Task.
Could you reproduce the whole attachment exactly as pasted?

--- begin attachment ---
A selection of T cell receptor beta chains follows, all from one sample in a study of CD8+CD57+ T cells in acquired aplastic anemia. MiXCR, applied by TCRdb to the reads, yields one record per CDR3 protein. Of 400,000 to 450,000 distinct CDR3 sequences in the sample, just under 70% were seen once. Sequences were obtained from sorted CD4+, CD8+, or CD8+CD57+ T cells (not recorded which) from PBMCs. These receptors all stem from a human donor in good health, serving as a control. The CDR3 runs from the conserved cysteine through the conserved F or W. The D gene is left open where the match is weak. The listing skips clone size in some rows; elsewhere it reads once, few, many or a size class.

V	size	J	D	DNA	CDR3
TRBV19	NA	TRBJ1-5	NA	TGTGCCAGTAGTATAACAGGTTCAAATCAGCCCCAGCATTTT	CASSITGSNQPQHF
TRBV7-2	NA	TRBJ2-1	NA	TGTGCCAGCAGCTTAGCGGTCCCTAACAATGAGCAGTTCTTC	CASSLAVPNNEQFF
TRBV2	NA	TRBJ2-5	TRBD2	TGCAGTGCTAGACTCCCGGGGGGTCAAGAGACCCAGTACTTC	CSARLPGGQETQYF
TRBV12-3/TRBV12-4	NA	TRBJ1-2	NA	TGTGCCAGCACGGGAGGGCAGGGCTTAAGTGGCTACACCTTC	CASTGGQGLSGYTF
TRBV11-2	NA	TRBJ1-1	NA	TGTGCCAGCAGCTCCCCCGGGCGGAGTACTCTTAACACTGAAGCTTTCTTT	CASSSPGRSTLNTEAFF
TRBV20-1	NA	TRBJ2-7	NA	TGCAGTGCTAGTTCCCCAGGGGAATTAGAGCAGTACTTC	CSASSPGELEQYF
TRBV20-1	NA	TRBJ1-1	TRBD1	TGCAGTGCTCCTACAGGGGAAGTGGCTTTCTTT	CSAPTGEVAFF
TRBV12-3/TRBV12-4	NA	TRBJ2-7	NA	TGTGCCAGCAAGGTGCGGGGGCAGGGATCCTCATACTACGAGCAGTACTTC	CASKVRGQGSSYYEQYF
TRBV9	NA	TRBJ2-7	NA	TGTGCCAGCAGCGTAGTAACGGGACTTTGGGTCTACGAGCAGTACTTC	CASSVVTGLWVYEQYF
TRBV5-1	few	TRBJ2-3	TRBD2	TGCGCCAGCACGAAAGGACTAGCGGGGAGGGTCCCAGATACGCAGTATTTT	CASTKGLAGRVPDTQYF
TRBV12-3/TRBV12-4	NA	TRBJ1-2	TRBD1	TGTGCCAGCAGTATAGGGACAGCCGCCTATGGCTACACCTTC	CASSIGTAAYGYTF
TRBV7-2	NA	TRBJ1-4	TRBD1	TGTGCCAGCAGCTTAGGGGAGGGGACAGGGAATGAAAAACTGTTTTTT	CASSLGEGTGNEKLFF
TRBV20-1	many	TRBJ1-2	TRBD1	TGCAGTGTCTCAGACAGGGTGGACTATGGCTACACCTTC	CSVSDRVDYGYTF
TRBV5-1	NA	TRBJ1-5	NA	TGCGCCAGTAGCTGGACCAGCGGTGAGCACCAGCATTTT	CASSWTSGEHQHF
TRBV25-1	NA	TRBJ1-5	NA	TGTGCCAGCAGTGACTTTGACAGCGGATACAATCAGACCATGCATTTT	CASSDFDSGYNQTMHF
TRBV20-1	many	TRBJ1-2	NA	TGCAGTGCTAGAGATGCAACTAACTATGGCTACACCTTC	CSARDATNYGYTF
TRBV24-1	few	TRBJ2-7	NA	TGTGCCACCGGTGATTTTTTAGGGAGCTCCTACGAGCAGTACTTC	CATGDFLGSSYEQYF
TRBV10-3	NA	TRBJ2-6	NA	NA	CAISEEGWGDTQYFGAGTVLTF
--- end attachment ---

A selection of T cell receptor beta chains follows, all from one sample in a study of CD8+CD57+ T cells in acquired aplastic anemia. MiXCR, applied by TCRdb to the reads, yields one record per CDR3 protein. Of 400,000 to 450,000 distinct CDR3 sequences in the sample, just under 70% were seen once. Sequences were obtained from sorted CD4+, CD8+, or CD8+CD57+ T cells (not recorded which) from PBMCs. These receptors all stem from a human donor in good health, serving as a control. The CDR3 runs from the conserved cysteine through the conserved F or W. The D gene is left open where the match is weak. The listing skips clone size in some rows; elsewhere it reads once, few, many or a size class.

V	size	J	D	DNA	CDR3
TRBV19	NA	TRBJ1-5	NA	TGTGCCAGTAGTATAACAGGTTCAAATCAGCCCCAGCATTTT	CASSITGSNQPQHF
TRBV7-2	NA	TRBJ2-1	NA	TGTGCCAGCAGCTTAGCGGTCCCTAACAATGAGCAGTTCTTC	CASSLAVPNNEQFF
TRBV2	NA	TRBJ2-5	TRBD2	TGCAGTGCTAGACTCCCGGGGGGTCAAGAGACCCAGTACTTC	CSARLPGGQETQYF
TRBV12-3/TRBV12-4	NA	TRBJ1-2	NA	TGTGCCAGCACGGGAGGGCAGGGCTTAAGTGGCTACACCTTC	CASTGGQGLSGYTF
TRBV11-2	NA	TRBJ1-1	NA	TGTGCCAGCAGCTCCCCCGGGCGGAGTACTCTTAACACTGAAGCTTTCTTT	CASSSPGRSTLNTEAFF
TRBV20-1	NA	TRBJ2-7	NA	TGCAGTGCTAGTTCCCCAGGGGAATTAGAGCAGTACTTC	CSASSPGELEQYF
TRBV20-1	NA	TRBJ1-1	TRBD1	TGCAGTGCTCCTACAGGGGAAGTGGCTTTCTTT	CSAPTGEVAFF
TRBV12-3/TRBV12-4	NA	TRBJ2-7	NA	TGTGCCAGCAAGGTGCGGGGGCAGGGATCCTCATACTACGAGCAGTACTTC	CASKVRGQGSSYYEQYF
TRBV9	NA	TRBJ2-7	NA	TGTGCCAGCAGCGTAGTAACGGGACTTTGGGTCTACGAGCAGTACTTC	CASSVVTGLWVYEQYF
TRBV5-1	few	TRBJ2-3	TRBD2	TGCGCCAGCACGAAAGGACTAGCGGGGAGGGTCCCAGATACGCAGTATTTT	CASTKGLAGRVPDTQYF
TRBV12-3/TRBV12-4	NA	TRBJ1-2	TRBD1	TGTGCCAGCAGTATAGGGACAGCCGCCTATGGCTACACCTTC	CASSIGTAAYGYTF
TRBV7-2	NA	TRBJ1-4	TRBD1	TGTGCCAGCAGCTTAGGGGAGGGGACAGGGAATGAAAAACTGTTTTTT	CASSLGEGTGNEKLFF
TRBV20-1	many	TRBJ1-2	TRBD1	TGCAGTGTCTCAGACAGGGTGGACTATGGCTACACCTTC	CSVSDRVDYGYTF
TRBV5-1	NA	TRBJ1-5	NA	TGCGCCAGTAGCTGGACCAGCGGTGAGCACCAGCATTTT	CASSWTSGEHQHF
TRBV25-1	NA	TRBJ1-5	NA	TGTGCCAGCAGTGACTTTGACAGCGGATACAATCAGACCATGCATTTT	CASSDFDSGYNQTMHF
TRBV20-1	many	TRBJ1-2	NA	TGCAGTGCTAGAGATGCAACTAACTATGGCTACACCTTC	CSARDATNYGYTF
TRBV24-1	few	TRBJ2-7	NA	TGTGCCACCGGTGATTTTTTAGGGAGCTCCTACGAGCAGTACTTC	CATGDFLGSSYEQYF
TRBV10-3	NA	TRBJ2-6	NA	NA	CAISEEGWGDTQYFGAGTVLTF